Challenges Continue Over Enforcement of St. Joseph's Smoking Ban

Challenges Continue Over Enforcement of St. Joseph's Smoking Ban

Some bars are totally ignoring the smoking ban. In other cases, enforcement is difficult because of a slow response to a complaint.
(ST. JOSEPH, Mo.) Many knew there would be challenges in enforcing St. Joseph's indoor smoking ban that went into effect in June.

But, in addition to enforcement issues, is a total disregard of the law by several businesses.

The job of making sure the law is being followed was handed over to the St. Joseph Health Department.

Environmental Public Health Specialist Thomas Beavers has taken the lead in investigating complaints and issuing tickets. It's much different work than his regular duties of inspecting swimming pools and hotels and checking homes for lead. The new duties have greatly increased his workload.

"I just wish people would stop smoking inside," Beavers said. "That would be the way to make this a lot smoother."

Beavers couldn't quantify exactly how many complaint calls he's received, only saying its several per week.

One problem he has with the calls is that often they come during off-business hours. Sometimes it can take him up to three days to investigate a complaint, long after the smoke has cleared the air.

"I ask if they are smoking," Beavers said, explaining the process of what he does when he's at the site of where a complaint has been made. "If they're actively smoking right then when I show up, current policy is they are written a ticket right then and there."

Several bars and restaurants are actively disregarding the ban, saying there's a loophole in an old 1993 ordinance making the new smoking ban invalid.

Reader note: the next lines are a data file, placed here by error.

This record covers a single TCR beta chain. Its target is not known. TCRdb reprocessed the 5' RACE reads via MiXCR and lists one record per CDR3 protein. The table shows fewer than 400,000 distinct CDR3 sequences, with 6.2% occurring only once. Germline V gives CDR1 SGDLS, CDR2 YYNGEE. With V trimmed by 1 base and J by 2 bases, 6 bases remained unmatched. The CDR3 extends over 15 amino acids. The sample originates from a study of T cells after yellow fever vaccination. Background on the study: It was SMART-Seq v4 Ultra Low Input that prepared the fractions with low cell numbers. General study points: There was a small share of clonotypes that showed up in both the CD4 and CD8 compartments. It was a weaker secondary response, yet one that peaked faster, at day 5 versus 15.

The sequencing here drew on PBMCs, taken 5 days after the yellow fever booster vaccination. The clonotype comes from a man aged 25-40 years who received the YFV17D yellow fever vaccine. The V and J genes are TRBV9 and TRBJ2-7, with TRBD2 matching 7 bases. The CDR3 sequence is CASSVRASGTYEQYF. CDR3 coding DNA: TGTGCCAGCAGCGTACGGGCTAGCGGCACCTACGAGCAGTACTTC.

A couple of bar owners say they've been issued tickets but later have had them waived.

A former St. Joseph City Council candidate blames city leadership, especially city council.

"They clearly said they would represent what the people want," said Mary Attebury. "That's what they were elected to do. And they've chosen to allow others not to follow the law."

"It's a law," said Jane Schwabe, a leading supporter of the campaign for the ban through her work with Smoke Free St. Joe. "It's not anymore somebody's personal wish or if they didn't like what the vote was. It was a vote of the people and we need to follow the process for making sure those laws are upheld. I think it's time for the health department to step up their game and follow what the ordinance says."

Health Department officials say they will work on their enforcement efforts and begin night patrols, since many bars are open only at night.

Anyone that would like to report any suspected illegal indoor smoking can call the health department at (816) 271-4694

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